Investing in a second career: striking the right balance

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By Oliver Cummings CA, Commercial Director at Capitalise

8 August 2017

Olly Cummings is an ICAS member and Commercial Director at Capitalise. He is also a judge for the OYCA Competition 2017, in association with Investec Click & Invest: Olly reveals how he left behind the luxuries of corporate life to develop his dream business.

Working as an auditor, stockbroker and investment banker taught me one thing: fulfilment isn’t just about your bank balance, it’s about believing in the purpose of your company.

Taking a deep breath, I jumped into a fledgling sector - peer-to-peer lending - with a disruptive UK fintech company called MarketInvoice. My time at MarketInvoice inspired me to think about the customer experience in a completely different way and that’s what motivated me to start my career at Capitalise.

It’s a new online platform that uses in-house technology and data analytics to identify the best financing options available for UK businesses and their accountants. What’s great, is that it combines everything that matters to me in business: helping others, using top notch tech and finding smarter financial solutions.

Happy Sundays

But don’t be fooled into thinking I took my decision to leave the corporate world lightly. It involved a lot of planning and I knew that investing in a second career would mean making some sacrifices.

What advice would I give to anyone thinking of doing the same? As obvious as it might seem, expect your salary to drop significantly – and prepare your family for that too. You may be used to taking expensive holidays or driving a nice car, but if you’re serious about starting your own business, you should be putting away as much money as you can in savings and investments – today.

Have those sacrifices been worth it? Yes, 100%. I enjoy my Sunday nights knowing that when I wake up the next morning, I’ll be doing something I love.

The right stuff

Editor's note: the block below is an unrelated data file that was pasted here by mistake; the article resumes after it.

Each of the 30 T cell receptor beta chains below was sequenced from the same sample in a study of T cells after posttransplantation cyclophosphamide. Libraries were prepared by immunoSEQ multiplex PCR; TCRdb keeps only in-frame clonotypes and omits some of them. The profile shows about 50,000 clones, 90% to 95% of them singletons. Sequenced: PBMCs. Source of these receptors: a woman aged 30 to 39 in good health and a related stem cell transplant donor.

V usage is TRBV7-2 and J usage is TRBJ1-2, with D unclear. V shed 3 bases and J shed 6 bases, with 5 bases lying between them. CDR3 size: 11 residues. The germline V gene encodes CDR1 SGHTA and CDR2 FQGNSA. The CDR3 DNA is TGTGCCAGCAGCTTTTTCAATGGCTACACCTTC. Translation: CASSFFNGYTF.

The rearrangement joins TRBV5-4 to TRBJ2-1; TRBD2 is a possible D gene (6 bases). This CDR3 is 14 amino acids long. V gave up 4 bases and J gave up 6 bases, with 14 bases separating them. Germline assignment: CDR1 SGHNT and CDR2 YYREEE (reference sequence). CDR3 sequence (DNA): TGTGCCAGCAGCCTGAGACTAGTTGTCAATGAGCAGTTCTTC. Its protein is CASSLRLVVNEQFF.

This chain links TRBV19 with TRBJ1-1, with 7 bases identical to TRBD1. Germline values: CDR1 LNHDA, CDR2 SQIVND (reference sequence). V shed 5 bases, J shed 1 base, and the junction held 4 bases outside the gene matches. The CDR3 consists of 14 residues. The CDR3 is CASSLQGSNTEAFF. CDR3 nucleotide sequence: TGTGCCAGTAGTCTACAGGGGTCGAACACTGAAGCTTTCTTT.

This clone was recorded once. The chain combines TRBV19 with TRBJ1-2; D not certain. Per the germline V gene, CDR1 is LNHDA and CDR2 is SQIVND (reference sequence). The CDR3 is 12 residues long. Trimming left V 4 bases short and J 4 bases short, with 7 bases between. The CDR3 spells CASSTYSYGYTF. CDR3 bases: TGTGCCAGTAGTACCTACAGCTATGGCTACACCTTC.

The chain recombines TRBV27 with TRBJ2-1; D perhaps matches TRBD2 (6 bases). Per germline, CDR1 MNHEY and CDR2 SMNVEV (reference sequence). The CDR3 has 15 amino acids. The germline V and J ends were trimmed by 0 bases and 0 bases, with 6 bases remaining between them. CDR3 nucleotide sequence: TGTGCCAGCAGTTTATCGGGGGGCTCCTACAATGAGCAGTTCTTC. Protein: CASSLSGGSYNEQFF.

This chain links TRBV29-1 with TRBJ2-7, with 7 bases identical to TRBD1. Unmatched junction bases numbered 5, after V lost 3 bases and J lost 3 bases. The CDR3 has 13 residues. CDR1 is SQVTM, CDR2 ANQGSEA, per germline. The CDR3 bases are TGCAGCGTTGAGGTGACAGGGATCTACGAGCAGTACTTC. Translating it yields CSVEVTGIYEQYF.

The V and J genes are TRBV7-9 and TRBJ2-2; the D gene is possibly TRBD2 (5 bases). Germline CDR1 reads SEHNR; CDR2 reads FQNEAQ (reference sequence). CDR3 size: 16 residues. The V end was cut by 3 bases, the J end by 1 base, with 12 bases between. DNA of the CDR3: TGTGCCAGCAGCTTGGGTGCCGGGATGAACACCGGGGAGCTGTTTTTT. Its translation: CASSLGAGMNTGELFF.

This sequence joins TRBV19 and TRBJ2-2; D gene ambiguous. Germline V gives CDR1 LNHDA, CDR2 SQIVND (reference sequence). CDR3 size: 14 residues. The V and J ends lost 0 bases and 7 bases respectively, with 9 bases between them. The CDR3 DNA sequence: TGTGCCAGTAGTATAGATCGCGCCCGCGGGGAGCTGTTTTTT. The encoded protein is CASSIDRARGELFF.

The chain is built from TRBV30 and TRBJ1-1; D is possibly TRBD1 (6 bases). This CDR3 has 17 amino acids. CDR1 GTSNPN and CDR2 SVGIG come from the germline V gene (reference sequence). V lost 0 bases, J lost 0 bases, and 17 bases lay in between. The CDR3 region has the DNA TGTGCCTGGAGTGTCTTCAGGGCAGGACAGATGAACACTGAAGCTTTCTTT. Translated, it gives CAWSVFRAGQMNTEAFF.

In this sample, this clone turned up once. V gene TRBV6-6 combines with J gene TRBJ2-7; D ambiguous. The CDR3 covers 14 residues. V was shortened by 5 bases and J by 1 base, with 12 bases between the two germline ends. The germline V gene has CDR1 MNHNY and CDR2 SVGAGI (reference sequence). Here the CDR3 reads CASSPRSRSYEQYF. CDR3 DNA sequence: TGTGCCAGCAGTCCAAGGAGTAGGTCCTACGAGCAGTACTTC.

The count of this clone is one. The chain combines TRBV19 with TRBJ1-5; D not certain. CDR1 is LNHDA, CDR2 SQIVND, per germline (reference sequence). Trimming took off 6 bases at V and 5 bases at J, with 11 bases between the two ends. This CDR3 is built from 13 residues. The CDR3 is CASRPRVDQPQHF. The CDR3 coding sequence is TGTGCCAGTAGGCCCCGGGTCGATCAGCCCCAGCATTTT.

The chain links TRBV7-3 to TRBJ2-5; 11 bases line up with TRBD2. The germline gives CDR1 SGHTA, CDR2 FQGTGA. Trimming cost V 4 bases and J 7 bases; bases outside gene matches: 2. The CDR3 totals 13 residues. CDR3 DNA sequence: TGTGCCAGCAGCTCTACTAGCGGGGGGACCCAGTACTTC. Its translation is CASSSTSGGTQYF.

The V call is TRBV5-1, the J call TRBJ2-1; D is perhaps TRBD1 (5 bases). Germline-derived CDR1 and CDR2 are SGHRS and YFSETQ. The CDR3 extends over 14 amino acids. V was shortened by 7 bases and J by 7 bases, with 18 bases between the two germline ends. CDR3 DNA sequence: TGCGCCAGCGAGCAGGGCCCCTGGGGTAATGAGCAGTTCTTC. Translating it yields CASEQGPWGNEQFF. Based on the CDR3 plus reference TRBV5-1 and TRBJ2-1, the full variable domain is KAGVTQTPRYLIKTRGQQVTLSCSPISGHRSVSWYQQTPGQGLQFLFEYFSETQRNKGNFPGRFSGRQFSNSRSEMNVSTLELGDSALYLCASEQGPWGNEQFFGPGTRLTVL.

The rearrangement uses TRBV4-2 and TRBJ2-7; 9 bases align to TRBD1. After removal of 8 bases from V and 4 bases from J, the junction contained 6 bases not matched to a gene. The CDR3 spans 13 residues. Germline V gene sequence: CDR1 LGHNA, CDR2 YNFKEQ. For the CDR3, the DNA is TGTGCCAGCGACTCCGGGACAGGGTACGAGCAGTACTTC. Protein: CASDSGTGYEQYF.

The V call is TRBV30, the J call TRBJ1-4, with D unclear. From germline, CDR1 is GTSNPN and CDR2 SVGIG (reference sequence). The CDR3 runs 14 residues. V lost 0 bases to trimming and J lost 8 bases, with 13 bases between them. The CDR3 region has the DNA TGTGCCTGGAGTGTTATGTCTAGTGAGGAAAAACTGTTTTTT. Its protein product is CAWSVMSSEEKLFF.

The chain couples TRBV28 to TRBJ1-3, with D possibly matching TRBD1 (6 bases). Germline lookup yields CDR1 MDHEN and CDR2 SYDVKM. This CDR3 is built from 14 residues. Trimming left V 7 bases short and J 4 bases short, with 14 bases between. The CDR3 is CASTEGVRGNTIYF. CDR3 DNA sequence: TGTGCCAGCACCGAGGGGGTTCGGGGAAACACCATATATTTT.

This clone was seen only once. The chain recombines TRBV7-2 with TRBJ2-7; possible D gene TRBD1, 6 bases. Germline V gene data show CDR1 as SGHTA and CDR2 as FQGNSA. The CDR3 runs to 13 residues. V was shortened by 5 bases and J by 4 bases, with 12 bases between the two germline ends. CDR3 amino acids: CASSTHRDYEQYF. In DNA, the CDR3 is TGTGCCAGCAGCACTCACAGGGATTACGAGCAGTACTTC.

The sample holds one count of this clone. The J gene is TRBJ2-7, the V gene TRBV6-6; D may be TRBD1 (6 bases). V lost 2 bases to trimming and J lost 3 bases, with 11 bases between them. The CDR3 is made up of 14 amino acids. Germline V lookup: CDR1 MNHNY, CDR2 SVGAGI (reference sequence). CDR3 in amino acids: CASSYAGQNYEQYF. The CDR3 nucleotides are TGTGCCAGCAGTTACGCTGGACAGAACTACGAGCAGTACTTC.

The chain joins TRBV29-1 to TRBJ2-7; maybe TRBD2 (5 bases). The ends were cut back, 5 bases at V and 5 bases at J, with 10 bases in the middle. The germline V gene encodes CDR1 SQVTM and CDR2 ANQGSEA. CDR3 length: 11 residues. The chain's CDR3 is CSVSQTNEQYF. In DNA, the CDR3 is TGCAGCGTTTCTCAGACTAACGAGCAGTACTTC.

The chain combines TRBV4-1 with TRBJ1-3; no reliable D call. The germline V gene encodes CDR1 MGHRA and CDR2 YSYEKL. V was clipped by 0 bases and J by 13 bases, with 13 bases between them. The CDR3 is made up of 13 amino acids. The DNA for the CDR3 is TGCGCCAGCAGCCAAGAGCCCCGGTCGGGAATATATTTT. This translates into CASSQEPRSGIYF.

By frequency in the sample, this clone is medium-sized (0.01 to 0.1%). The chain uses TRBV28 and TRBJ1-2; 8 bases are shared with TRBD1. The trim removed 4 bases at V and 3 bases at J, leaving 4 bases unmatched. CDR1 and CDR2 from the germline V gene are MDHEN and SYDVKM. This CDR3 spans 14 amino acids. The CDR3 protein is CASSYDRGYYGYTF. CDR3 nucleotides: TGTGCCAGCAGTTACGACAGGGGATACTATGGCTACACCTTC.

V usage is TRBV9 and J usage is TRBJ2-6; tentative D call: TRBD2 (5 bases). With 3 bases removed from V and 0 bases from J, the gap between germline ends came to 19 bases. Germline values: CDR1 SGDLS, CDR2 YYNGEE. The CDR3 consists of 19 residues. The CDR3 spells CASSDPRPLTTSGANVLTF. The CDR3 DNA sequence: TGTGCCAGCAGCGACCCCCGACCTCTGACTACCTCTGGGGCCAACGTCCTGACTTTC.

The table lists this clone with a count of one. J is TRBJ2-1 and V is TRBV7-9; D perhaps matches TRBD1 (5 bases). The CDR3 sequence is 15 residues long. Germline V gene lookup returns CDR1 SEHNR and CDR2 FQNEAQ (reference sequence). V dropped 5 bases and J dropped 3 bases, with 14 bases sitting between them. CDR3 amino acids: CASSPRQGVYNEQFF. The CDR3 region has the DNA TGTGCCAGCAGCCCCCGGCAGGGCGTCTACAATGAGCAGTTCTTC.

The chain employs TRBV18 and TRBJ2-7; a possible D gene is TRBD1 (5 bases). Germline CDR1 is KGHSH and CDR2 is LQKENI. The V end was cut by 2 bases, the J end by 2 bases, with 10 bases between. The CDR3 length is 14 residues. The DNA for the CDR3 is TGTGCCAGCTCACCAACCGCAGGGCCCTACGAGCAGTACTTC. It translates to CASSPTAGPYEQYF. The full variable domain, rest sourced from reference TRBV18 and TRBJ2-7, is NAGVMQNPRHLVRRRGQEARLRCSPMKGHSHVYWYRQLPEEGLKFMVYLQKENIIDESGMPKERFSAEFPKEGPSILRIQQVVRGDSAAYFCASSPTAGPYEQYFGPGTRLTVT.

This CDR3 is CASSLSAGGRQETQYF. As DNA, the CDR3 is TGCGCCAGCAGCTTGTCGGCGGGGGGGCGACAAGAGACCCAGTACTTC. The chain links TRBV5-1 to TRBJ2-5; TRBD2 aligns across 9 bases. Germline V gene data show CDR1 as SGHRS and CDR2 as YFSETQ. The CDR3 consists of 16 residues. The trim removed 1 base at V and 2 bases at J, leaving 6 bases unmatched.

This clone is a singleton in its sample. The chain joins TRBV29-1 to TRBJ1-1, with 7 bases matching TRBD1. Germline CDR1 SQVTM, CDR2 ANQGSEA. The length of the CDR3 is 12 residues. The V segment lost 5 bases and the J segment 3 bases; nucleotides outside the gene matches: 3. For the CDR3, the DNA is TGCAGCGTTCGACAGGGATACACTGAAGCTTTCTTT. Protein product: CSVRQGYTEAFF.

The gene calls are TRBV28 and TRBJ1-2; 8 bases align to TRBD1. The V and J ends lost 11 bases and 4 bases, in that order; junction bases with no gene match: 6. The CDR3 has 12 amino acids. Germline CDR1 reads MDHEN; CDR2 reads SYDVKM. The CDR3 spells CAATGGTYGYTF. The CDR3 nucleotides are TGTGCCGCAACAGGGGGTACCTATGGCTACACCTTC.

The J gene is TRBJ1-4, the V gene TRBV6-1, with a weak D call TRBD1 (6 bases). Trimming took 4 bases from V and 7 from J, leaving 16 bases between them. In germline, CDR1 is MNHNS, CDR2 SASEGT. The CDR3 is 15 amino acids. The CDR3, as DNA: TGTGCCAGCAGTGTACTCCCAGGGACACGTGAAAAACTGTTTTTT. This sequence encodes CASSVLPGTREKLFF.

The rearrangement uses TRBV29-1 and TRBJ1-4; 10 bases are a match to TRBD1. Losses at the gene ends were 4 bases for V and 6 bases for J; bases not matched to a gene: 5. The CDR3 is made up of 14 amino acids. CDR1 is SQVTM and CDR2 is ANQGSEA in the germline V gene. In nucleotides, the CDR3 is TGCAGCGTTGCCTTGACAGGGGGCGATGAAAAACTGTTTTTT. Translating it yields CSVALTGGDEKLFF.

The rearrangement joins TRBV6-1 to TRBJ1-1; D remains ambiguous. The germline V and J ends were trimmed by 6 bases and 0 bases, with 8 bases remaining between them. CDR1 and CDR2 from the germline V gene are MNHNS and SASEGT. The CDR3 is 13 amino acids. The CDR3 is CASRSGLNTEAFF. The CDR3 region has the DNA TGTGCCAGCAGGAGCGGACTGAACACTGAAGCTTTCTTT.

There are other compromises to make, too. You may also be used to having a clear, corporate job description, for instance, but in a start-up/SME environment, age and experience simply don’t matter as much as your ability to get things done.

As an entrepreneur, you’re also the master or mistress of your own destiny – which can be a double-edged sword. Setting goals to avoid getting bogged down by day-to-day troubleshooting is critical.

I have one, three and five-year career goals that I review every six months so I know I’m on the right track. This has played a fundamental part in enabling me to make a successful transition to entrepreneurial life.

Taking the plunge

Having a well thought out financial strategy is always important for new businesses. In terms of a financial backstop, as you’d expect, I have invested in a prolific way in stocks and shares. Given my background and business interests, I also have a portfolio that contains finance-related companies and products, like the digital currency Bitcoin.

It may be daunting, but I have found that taking the leap from a safe, well-paid corporate role into the unknown has been hugely satisfying - and the best decision I ever made.

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This blog is one of a series of articles from our commercial partners.
The views expressed are those of the author and not necessarily those of ICAS.

Topics

  • Business and Financial management

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